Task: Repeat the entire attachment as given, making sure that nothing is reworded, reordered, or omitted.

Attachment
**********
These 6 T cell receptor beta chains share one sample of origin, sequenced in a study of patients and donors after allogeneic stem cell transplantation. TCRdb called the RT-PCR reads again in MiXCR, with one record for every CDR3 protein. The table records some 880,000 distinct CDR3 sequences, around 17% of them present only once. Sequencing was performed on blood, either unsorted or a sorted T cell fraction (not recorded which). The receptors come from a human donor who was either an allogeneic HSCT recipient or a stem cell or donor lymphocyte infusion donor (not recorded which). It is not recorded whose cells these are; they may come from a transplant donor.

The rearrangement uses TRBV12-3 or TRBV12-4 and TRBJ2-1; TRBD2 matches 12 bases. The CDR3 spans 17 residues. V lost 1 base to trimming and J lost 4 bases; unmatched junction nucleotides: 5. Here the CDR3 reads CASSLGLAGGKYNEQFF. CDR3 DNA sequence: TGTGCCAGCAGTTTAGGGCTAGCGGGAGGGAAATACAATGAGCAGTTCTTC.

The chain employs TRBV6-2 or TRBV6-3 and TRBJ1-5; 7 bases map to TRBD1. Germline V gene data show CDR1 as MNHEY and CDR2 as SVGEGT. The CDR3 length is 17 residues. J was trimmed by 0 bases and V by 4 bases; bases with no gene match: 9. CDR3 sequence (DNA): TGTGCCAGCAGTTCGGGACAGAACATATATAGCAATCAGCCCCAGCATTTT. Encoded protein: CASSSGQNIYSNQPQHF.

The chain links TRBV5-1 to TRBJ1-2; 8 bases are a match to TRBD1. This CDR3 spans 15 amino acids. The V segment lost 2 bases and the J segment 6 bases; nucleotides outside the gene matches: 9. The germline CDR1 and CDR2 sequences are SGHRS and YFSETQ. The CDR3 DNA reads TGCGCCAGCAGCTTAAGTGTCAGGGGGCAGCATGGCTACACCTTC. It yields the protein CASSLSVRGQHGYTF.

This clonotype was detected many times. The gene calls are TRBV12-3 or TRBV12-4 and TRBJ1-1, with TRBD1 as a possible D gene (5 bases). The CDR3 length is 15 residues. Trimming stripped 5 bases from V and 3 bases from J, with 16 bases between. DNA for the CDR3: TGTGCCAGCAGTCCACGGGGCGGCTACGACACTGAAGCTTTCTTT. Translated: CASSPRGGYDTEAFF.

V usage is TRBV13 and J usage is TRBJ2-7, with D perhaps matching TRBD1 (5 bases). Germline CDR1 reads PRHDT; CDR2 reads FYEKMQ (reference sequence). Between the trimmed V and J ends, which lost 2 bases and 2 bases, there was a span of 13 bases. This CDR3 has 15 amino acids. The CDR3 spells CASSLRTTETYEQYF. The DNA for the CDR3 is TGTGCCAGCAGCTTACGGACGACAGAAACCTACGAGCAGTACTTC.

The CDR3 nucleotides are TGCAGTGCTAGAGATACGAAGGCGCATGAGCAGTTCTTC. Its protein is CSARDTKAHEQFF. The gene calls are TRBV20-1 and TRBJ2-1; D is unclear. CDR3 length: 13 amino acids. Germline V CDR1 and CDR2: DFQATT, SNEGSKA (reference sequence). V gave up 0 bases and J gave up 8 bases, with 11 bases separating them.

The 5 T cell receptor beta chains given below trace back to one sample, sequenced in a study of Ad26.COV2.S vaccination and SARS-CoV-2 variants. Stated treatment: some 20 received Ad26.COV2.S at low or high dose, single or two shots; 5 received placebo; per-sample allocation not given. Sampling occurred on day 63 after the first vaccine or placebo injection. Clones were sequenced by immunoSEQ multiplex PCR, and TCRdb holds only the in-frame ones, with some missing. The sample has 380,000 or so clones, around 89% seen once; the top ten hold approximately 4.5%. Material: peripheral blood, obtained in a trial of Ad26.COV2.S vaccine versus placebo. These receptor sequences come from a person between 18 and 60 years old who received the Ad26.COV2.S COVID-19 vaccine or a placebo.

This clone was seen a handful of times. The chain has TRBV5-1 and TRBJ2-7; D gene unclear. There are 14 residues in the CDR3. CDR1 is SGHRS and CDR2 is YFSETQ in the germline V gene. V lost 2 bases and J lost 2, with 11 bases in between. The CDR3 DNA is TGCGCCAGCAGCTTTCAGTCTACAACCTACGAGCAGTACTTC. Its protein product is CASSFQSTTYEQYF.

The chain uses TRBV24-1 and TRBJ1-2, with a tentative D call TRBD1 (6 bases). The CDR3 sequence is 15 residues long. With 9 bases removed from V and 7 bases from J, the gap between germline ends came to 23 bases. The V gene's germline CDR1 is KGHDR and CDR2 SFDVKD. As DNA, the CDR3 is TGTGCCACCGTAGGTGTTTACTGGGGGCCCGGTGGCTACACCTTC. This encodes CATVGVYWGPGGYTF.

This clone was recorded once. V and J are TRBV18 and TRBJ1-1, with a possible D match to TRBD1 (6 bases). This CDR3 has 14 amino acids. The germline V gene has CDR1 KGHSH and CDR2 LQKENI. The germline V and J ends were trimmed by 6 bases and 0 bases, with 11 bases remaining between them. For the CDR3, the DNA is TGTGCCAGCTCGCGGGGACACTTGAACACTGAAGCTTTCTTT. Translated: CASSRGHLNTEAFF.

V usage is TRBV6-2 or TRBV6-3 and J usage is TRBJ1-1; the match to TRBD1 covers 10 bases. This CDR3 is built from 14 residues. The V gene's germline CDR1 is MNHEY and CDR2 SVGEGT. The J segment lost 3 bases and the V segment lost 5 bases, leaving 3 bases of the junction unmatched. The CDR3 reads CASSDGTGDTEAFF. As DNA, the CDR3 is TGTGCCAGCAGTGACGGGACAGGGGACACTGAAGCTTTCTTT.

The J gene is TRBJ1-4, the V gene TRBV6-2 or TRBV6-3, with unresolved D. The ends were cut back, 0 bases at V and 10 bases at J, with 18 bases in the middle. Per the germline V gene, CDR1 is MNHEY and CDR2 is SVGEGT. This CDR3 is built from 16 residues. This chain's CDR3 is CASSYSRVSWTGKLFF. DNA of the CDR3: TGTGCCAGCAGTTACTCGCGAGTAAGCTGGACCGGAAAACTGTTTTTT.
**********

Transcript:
These 6 T cell receptor beta chains share one sample of origin, sequenced in a study of patients and donors after allogeneic stem cell transplantation. TCRdb called the RT-PCR reads again in MiXCR, with one record for every CDR3 protein. The table records some 880,000 distinct CDR3 sequences, around 17% of them present only once. Sequencing was performed on blood, either unsorted or a sorted T cell fraction (not recorded which). The receptors come from a human donor who was either an allogeneic HSCT recipient or a stem cell or donor lymphocyte infusion donor (not recorded which). It is not recorded whose cells these are; they may come from a transplant donor.

The rearrangement uses TRBV12-3 or TRBV12-4 and TRBJ2-1; TRBD2 matches 12 bases. The CDR3 spans 17 residues. V lost 1 base to trimming and J lost 4 bases; unmatched junction nucleotides: 5. Here the CDR3 reads CASSLGLAGGKYNEQFF. CDR3 DNA sequence: TGTGCCAGCAGTTTAGGGCTAGCGGGAGGGAAATACAATGAGCAGTTCTTC.

The chain employs TRBV6-2 or TRBV6-3 and TRBJ1-5; 7 bases map to TRBD1. Germline V gene data show CDR1 as MNHEY and CDR2 as SVGEGT. The CDR3 length is 17 residues. J was trimmed by 0 bases and V by 4 bases; bases with no gene match: 9. CDR3 sequence (DNA): TGTGCCAGCAGTTCGGGACAGAACATATATAGCAATCAGCCCCAGCATTTT. Encoded protein: CASSSGQNIYSNQPQHF.

The chain links TRBV5-1 to TRBJ1-2; 8 bases are a match to TRBD1. This CDR3 spans 15 amino acids. The V segment lost 2 bases and the J segment 6 bases; nucleotides outside the gene matches: 9. The germline CDR1 and CDR2 sequences are SGHRS and YFSETQ. The CDR3 DNA reads TGCGCCAGCAGCTTAAGTGTCAGGGGGCAGCATGGCTACACCTTC. It yields the protein CASSLSVRGQHGYTF.

This clonotype was detected many times. The gene calls are TRBV12-3 or TRBV12-4 and TRBJ1-1, with TRBD1 as a possible D gene (5 bases). The CDR3 length is 15 residues. Trimming stripped 5 bases from V and 3 bases from J, with 16 bases between. DNA for the CDR3: TGTGCCAGCAGTCCACGGGGCGGCTACGACACTGAAGCTTTCTTT. Translated: CASSPRGGYDTEAFF.

V usage is TRBV13 and J usage is TRBJ2-7, with D perhaps matching TRBD1 (5 bases). Germline CDR1 reads PRHDT; CDR2 reads FYEKMQ (reference sequence). Between the trimmed V and J ends, which lost 2 bases and 2 bases, there was a span of 13 bases. This CDR3 has 15 amino acids. The CDR3 spells CASSLRTTETYEQYF. The DNA for the CDR3 is TGTGCCAGCAGCTTACGGACGACAGAAACCTACGAGCAGTACTTC.

The CDR3 nucleotides are TGCAGTGCTAGAGATACGAAGGCGCATGAGCAGTTCTTC. Its protein is CSARDTKAHEQFF. The gene calls are TRBV20-1 and TRBJ2-1; D is unclear. CDR3 length: 13 amino acids. Germline V CDR1 and CDR2: DFQATT, SNEGSKA (reference sequence). V gave up 0 bases and J gave up 8 bases, with 11 bases separating them.

The 5 T cell receptor beta chains given below trace back to one sample, sequenced in a study of Ad26.COV2.S vaccination and SARS-CoV-2 variants. Stated treatment: some 20 received Ad26.COV2.S at low or high dose, single or two shots; 5 received placebo; per-sample allocation not given. Sampling occurred on day 63 after the first vaccine or placebo injection. Clones were sequenced by immunoSEQ multiplex PCR, and TCRdb holds only the in-frame ones, with some missing. The sample has 380,000 or so clones, around 89% seen once; the top ten hold approximately 4.5%. Material: peripheral blood, obtained in a trial of Ad26.COV2.S vaccine versus placebo. These receptor sequences come from a person between 18 and 60 years old who received the Ad26.COV2.S COVID-19 vaccine or a placebo.

This clone was seen a handful of times. The chain has TRBV5-1 and TRBJ2-7; D gene unclear. There are 14 residues in the CDR3. CDR1 is SGHRS and CDR2 is YFSETQ in the germline V gene. V lost 2 bases and J lost 2, with 11 bases in between. The CDR3 DNA is TGCGCCAGCAGCTTTCAGTCTACAACCTACGAGCAGTACTTC. Its protein product is CASSFQSTTYEQYF.

The chain uses TRBV24-1 and TRBJ1-2, with a tentative D call TRBD1 (6 bases). The CDR3 sequence is 15 residues long. With 9 bases removed from V and 7 bases from J, the gap between germline ends came to 23 bases. The V gene's germline CDR1 is KGHDR and CDR2 SFDVKD. As DNA, the CDR3 is TGTGCCACCGTAGGTGTTTACTGGGGGCCCGGTGGCTACACCTTC. This encodes CATVGVYWGPGGYTF.

This clone was recorded once. V and J are TRBV18 and TRBJ1-1, with a possible D match to TRBD1 (6 bases). This CDR3 has 14 amino acids. The germline V gene has CDR1 KGHSH and CDR2 LQKENI. The germline V and J ends were trimmed by 6 bases and 0 bases, with 11 bases remaining between them. For the CDR3, the DNA is TGTGCCAGCTCGCGGGGACACTTGAACACTGAAGCTTTCTTT. Translated: CASSRGHLNTEAFF.

V usage is TRBV6-2 or TRBV6-3 and J usage is TRBJ1-1; the match to TRBD1 covers 10 bases. This CDR3 is built from 14 residues. The V gene's germline CDR1 is MNHEY and CDR2 SVGEGT. The J segment lost 3 bases and the V segment lost 5 bases, leaving 3 bases of the junction unmatched. The CDR3 reads CASSDGTGDTEAFF. As DNA, the CDR3 is TGTGCCAGCAGTGACGGGACAGGGGACACTGAAGCTTTCTTT.

The J gene is TRBJ1-4, the V gene TRBV6-2 or TRBV6-3, with unresolved D. The ends were cut back, 0 bases at V and 10 bases at J, with 18 bases in the middle. Per the germline V gene, CDR1 is MNHEY and CDR2 is SVGEGT. This CDR3 is built from 16 residues. This chain's CDR3 is CASSYSRVSWTGKLFF. DNA of the CDR3: TGTGCCAGCAGTTACTCGCGAGTAAGCTGGACCGGAAAACTGTTTTTT.